Our bodies move like the spring flush, dripping, then speeding, then flooding toward a new way. We are still resting as we did throughout winter, waiting for the season to actually, finally, change. Instead of the languid, molassian winter, however, we now wait with tapping toes, legs vibrating in our eagerness.
We see it coming, this spring. We know the ground is shifting: it’s evidenced in every pothole, every steady stream of melted snow cascading down steep roads. I hear it when I awaken to birdsong instead of plough-song. I see it when I walk home in the daylight after work, where two months ago would have had me adjusting my eyes to the dark. I taste the sweet lightness of warming winds in place of frigid streaks of icy air. I smell it in the dog shit from those who have decided their precious pooch’s poop is a gift for which the earth has yearned. I feel it in the sun that kisses my upturned face when I take the recycling out in my heavy coat, by force of habit but no longer needed.
I remember, again, that spring comes.
Sometimes… Well, every year, I forget that. Somehow, I relegate this certainty to a safe corner of my mind, a protected compartment that I keep in case of emergency. I can’t tell you how many times I almost busted that compartment open this long winter, desperate for evidence that the end was, if not nigh, at least possible. I resisted and rested on trust. It’s never not come before, after all – not in my lifetime.
I shovelled so much this year that my shovel broke. I fell more times walking than I ever have, once right in the middle of Minerva St in front of the library, where I gave the minivan that had to slow for me a jaunty wave, a bit of a ‘ta-da!’ to indicate I was all right. Was I, though?
That would become a regular self-directed question. I remember the first year my depression actually shifted to seasonal instead of chronic. It happened in spring, this time of year. Instead of the relentless grey that had become the familiar and foreboding background noise to a life barely lived, that spring I saw colour. It was like eighth grade when I got prescription glasses for the first time and looked up at the chalkboard – oh, those were words. Those were sentences, that was a lesson! I didn’t have to memorize it, or fake it. I could just look up when I needed a reminder. Life with depression was like life before glasses: people kept telling me what was there, but I just couldn’t see it.
This past winter was especially hard because, along with the extreme weather acting as a constant reminder of climate change, I watched our provincial government and our federal government both repeatedly fail we the people. Unlike winter, which can be momentarily defeated by the mantra of ‘this too shall pass’, I wonder what kind of irreversible damage is being done to our social-safety nets and our environment with every passing moment.
When I heard the proposed new slogan for Ontario licence plates – Open For Business – I was reminded of the quote from Alanis Obomsawin:
Canada, the most affluent of countries, operates on a depletion economy which leaves destruction in its wake. Your people are driven by a terrible sense of deficiency. When the last tree is cut, the last fish is caught, and the last river is polluted; when to breathe the air is sickening, you will realize, too late, that wealth is not in bank accounts and that you can’t eat money.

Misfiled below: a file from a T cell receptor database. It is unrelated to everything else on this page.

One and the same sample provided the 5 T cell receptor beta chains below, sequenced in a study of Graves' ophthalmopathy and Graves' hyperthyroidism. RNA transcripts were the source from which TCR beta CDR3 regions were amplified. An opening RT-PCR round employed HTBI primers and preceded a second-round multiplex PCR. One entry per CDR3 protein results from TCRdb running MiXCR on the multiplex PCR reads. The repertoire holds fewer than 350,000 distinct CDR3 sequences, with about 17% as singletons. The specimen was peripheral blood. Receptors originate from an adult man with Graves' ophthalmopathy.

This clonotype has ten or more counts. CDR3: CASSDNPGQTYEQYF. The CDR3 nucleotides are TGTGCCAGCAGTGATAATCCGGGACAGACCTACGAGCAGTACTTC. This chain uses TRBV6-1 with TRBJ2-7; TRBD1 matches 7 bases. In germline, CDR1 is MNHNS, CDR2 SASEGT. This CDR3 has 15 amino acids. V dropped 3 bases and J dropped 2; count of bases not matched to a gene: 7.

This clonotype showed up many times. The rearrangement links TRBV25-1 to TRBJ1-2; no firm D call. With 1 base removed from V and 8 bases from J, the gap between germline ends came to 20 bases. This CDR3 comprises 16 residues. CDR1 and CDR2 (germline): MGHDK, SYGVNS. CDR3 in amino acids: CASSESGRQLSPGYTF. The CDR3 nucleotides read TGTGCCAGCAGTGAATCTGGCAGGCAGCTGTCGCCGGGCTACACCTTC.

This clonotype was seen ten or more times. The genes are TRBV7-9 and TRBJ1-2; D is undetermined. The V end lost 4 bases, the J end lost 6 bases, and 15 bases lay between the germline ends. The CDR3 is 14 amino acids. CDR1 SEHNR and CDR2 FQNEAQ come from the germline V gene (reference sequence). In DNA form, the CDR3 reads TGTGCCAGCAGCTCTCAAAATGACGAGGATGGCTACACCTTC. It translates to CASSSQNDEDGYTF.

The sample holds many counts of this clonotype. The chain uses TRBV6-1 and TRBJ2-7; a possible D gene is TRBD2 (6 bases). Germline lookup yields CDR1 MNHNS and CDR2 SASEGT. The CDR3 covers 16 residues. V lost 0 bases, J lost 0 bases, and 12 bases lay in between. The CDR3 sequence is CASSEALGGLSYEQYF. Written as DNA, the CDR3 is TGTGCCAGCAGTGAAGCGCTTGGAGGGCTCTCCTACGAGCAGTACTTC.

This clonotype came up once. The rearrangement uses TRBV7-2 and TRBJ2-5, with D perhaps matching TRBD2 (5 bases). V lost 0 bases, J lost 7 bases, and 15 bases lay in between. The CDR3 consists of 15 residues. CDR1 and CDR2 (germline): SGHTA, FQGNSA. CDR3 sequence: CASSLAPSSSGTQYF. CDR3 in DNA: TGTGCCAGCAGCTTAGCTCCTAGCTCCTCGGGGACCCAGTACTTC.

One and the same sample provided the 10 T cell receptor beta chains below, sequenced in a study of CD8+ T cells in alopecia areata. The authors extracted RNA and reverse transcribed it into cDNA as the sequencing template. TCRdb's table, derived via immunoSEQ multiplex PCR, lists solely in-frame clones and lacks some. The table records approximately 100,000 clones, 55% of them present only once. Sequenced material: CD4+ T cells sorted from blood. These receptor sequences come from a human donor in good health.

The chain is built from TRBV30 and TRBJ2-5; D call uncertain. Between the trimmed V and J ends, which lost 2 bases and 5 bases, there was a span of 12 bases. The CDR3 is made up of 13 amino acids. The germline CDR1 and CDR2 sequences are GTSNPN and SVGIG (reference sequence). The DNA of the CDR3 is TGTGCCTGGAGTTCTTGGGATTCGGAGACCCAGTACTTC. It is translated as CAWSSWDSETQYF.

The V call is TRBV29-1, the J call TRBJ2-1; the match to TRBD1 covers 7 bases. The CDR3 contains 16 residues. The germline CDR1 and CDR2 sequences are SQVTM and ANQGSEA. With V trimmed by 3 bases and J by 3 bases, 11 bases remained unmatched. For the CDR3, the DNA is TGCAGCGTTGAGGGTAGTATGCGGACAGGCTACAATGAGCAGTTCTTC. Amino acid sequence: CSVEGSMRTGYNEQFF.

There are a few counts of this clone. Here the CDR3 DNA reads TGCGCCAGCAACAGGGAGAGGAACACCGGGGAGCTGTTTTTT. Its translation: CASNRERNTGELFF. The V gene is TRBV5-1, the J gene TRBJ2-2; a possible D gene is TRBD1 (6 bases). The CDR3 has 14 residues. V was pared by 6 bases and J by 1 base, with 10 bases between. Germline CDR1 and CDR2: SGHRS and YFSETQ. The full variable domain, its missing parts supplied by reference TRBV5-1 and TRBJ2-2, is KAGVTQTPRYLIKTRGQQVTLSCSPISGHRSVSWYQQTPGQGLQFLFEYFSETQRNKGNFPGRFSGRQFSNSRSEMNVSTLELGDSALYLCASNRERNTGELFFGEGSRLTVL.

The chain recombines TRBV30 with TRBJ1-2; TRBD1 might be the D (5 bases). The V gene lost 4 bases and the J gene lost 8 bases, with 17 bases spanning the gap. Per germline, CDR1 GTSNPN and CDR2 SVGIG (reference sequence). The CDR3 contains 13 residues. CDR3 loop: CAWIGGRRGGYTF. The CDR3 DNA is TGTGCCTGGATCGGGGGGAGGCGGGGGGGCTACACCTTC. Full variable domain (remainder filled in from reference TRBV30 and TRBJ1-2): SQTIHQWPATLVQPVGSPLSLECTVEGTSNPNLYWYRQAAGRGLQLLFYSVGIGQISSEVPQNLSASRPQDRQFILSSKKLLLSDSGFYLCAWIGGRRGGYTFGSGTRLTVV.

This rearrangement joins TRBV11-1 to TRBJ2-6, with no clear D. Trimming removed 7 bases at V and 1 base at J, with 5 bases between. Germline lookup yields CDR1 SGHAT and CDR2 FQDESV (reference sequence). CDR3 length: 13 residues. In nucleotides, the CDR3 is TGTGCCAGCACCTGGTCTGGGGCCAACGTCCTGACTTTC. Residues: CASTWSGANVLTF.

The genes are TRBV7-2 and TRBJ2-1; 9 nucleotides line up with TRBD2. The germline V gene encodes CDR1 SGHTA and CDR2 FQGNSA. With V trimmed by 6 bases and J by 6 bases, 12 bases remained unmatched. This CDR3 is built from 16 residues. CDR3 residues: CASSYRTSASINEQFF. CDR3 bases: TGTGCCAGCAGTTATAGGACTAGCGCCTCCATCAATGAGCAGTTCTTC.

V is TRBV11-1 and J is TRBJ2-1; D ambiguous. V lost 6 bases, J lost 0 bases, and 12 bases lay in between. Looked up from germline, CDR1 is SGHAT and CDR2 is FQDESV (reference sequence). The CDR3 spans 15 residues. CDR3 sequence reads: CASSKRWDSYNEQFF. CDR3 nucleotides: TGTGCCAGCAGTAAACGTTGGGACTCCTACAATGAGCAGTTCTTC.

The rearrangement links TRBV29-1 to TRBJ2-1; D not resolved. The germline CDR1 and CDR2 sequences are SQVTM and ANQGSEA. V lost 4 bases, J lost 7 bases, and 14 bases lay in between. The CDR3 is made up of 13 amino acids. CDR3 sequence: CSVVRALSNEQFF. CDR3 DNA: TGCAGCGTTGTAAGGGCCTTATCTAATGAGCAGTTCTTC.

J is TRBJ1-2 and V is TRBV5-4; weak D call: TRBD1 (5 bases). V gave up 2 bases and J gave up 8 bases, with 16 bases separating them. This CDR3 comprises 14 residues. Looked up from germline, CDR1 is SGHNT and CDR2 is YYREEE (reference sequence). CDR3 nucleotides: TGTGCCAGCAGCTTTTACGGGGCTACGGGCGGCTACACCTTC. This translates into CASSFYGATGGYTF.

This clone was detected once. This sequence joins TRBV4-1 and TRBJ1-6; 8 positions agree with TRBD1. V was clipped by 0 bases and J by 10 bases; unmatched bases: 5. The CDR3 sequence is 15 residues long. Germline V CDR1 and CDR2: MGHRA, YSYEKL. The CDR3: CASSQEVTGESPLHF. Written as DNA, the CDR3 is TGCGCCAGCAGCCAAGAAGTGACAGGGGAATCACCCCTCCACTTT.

I believe the climate crisis is creating a collective trauma. And I know, as a crisis counsellor and longtime loudmouth, that the best way to mitigate trauma is to talk about it. It’s the undercurrent of the air we are all breathing, and we choke for want of words.
No, this weather isn’t odd or unusual. It’s predictably unpredictable; it’s climate change. And don’t be fooled by the luxury of believing this is the ‘new normal’. There may never be a normal again. This record-breaking winter is a stage of deterioration the likes of which humans have never seen before – or ever survived. And lest we think Canada is safe, as I once did, new research is showing that we are impacted twice as hard as other countries.
Don’t shy away from the hard truths, because sugarcoating doesn’t keep the bees alive. Talk with your friends and family about what they’ve seen and experienced and don’t be afraid to call it what it is: a crisis. Never forget our sheer numbers as humans; they may be the only thing we have in our favour.
Spring will come, again and again. Even Neptune has seasons. For a long time, I was afraid to wear my glasses because I didn’t like that my face had changed – this surface I had known in one way for all my life suddenly had this artifact upon it, altering its nature and one of its senses. But I decided that it was better to see. When I come out of winter and that seasonal depression, I remember that it’s better to see. And when I want to bury my head in the sand (or the snow) and not read the research or watch the effects of climate change, I decide, yet again, that it’s better to see.
Talk to me in the comments, or leave your thoughts on the Doppler Online website.
Kathleen May is a writer, speaker, and activist. Her work in our community includes co-founding the long-running Huntsville Women’s Group, being a Survivor Mentor in the pilot survivor-to-survivor program through MPSSAS, co-facilitating instinct-unlocking workshops for women through I Got This, working as a host and community producer of Herstories on YourTV, volunteering with Women’s March Muskoka, and her role as a front-line counsellor at a women’s shelter. Kathleen is a 2018 Woman of Distinction for Social Activism and Community Development and also received the Best Author award for her 2018 submission at the Muskoka Novel Marathon, a fundraiser for literacy services. Her dream is a sustainable women’s land co-operative in Muskoka.